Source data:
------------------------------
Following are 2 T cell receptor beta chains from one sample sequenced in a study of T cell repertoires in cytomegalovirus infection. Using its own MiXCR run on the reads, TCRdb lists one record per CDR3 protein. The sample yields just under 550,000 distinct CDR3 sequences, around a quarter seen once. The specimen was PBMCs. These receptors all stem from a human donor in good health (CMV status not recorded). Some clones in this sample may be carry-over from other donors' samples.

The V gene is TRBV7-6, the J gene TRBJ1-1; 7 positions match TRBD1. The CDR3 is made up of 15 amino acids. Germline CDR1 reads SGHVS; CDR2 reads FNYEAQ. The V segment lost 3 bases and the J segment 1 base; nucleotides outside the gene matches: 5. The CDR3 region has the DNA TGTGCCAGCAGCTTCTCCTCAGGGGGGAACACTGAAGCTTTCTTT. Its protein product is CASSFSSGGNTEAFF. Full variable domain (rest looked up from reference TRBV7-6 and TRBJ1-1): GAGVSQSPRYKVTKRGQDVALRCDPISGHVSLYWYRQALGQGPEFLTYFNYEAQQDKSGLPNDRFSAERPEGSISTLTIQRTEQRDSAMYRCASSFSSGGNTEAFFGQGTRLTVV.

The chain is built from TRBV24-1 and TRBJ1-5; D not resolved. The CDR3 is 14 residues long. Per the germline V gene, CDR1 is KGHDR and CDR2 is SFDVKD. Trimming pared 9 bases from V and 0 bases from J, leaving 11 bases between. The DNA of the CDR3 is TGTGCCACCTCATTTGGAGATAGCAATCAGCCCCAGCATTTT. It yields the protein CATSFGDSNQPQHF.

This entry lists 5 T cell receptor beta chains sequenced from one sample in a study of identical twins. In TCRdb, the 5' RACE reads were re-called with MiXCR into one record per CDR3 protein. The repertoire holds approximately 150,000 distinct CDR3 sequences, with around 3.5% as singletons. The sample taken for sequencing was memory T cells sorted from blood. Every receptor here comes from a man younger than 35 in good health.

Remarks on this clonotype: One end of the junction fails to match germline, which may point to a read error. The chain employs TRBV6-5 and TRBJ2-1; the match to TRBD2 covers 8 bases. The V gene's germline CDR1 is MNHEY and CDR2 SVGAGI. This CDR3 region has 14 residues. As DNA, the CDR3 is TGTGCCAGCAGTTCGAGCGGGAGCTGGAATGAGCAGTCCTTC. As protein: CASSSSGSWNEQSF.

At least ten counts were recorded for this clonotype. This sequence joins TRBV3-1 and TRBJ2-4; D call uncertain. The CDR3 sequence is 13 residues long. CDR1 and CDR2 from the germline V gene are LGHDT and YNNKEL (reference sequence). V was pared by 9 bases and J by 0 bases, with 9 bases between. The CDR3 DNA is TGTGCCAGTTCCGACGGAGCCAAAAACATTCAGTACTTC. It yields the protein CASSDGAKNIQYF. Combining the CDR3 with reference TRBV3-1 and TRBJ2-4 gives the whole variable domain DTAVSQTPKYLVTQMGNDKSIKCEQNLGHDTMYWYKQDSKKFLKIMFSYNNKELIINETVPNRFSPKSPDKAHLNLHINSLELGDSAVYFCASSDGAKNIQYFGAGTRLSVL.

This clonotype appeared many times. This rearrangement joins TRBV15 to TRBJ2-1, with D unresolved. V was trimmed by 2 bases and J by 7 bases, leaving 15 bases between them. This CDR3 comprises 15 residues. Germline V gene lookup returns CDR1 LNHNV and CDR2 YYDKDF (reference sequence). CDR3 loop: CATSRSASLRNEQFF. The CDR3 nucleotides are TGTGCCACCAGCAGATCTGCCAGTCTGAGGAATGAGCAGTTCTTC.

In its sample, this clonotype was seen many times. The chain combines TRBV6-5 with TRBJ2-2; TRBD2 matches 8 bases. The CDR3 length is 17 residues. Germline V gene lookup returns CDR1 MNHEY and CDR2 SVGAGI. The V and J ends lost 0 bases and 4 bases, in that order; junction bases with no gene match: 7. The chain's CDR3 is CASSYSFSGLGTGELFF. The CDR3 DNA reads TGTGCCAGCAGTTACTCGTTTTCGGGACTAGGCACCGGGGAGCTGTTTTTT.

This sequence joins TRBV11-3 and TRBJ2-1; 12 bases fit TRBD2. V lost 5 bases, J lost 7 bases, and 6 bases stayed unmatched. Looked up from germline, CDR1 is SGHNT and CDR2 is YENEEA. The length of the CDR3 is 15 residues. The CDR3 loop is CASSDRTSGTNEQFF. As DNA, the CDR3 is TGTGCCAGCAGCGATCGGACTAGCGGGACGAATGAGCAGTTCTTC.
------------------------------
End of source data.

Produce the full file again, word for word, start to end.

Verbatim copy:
Following are 2 T cell receptor beta chains from one sample sequenced in a study of T cell repertoires in cytomegalovirus infection. Using its own MiXCR run on the reads, TCRdb lists one record per CDR3 protein. The sample yields just under 550,000 distinct CDR3 sequences, around a quarter seen once. The specimen was PBMCs. These receptors all stem from a human donor in good health (CMV status not recorded). Some clones in this sample may be carry-over from other donors' samples.

The V gene is TRBV7-6, the J gene TRBJ1-1; 7 positions match TRBD1. The CDR3 is made up of 15 amino acids. Germline CDR1 reads SGHVS; CDR2 reads FNYEAQ. The V segment lost 3 bases and the J segment 1 base; nucleotides outside the gene matches: 5. The CDR3 region has the DNA TGTGCCAGCAGCTTCTCCTCAGGGGGGAACACTGAAGCTTTCTTT. Its protein product is CASSFSSGGNTEAFF. Full variable domain (rest looked up from reference TRBV7-6 and TRBJ1-1): GAGVSQSPRYKVTKRGQDVALRCDPISGHVSLYWYRQALGQGPEFLTYFNYEAQQDKSGLPNDRFSAERPEGSISTLTIQRTEQRDSAMYRCASSFSSGGNTEAFFGQGTRLTVV.

The chain is built from TRBV24-1 and TRBJ1-5; D not resolved. The CDR3 is 14 residues long. Per the germline V gene, CDR1 is KGHDR and CDR2 is SFDVKD. Trimming pared 9 bases from V and 0 bases from J, leaving 11 bases between. The DNA of the CDR3 is TGTGCCACCTCATTTGGAGATAGCAATCAGCCCCAGCATTTT. It yields the protein CATSFGDSNQPQHF.

This entry lists 5 T cell receptor beta chains sequenced from one sample in a study of identical twins. In TCRdb, the 5' RACE reads were re-called with MiXCR into one record per CDR3 protein. The repertoire holds approximately 150,000 distinct CDR3 sequences, with around 3.5% as singletons. The sample taken for sequencing was memory T cells sorted from blood. Every receptor here comes from a man younger than 35 in good health.

Remarks on this clonotype: One end of the junction fails to match germline, which may point to a read error. The chain employs TRBV6-5 and TRBJ2-1; the match to TRBD2 covers 8 bases. The V gene's germline CDR1 is MNHEY and CDR2 SVGAGI. This CDR3 region has 14 residues. As DNA, the CDR3 is TGTGCCAGCAGTTCGAGCGGGAGCTGGAATGAGCAGTCCTTC. As protein: CASSSSGSWNEQSF.

At least ten counts were recorded for this clonotype. This sequence joins TRBV3-1 and TRBJ2-4; D call uncertain. The CDR3 sequence is 13 residues long. CDR1 and CDR2 from the germline V gene are LGHDT and YNNKEL (reference sequence). V was pared by 9 bases and J by 0 bases, with 9 bases between. The CDR3 DNA is TGTGCCAGTTCCGACGGAGCCAAAAACATTCAGTACTTC. It yields the protein CASSDGAKNIQYF. Combining the CDR3 with reference TRBV3-1 and TRBJ2-4 gives the whole variable domain DTAVSQTPKYLVTQMGNDKSIKCEQNLGHDTMYWYKQDSKKFLKIMFSYNNKELIINETVPNRFSPKSPDKAHLNLHINSLELGDSAVYFCASSDGAKNIQYFGAGTRLSVL.

This clonotype appeared many times. This rearrangement joins TRBV15 to TRBJ2-1, with D unresolved. V was trimmed by 2 bases and J by 7 bases, leaving 15 bases between them. This CDR3 comprises 15 residues. Germline V gene lookup returns CDR1 LNHNV and CDR2 YYDKDF (reference sequence). CDR3 loop: CATSRSASLRNEQFF. The CDR3 nucleotides are TGTGCCACCAGCAGATCTGCCAGTCTGAGGAATGAGCAGTTCTTC.

In its sample, this clonotype was seen many times. The chain combines TRBV6-5 with TRBJ2-2; TRBD2 matches 8 bases. The CDR3 length is 17 residues. Germline V gene lookup returns CDR1 MNHEY and CDR2 SVGAGI. The V and J ends lost 0 bases and 4 bases, in that order; junction bases with no gene match: 7. The chain's CDR3 is CASSYSFSGLGTGELFF. The CDR3 DNA reads TGTGCCAGCAGTTACTCGTTTTCGGGACTAGGCACCGGGGAGCTGTTTTTT.

This sequence joins TRBV11-3 and TRBJ2-1; 12 bases fit TRBD2. V lost 5 bases, J lost 7 bases, and 6 bases stayed unmatched. Looked up from germline, CDR1 is SGHNT and CDR2 is YENEEA. The length of the CDR3 is 15 residues. The CDR3 loop is CASSDRTSGTNEQFF. As DNA, the CDR3 is TGTGCCAGCAGCGATCGGACTAGCGGGACGAATGAGCAGTTCTTC.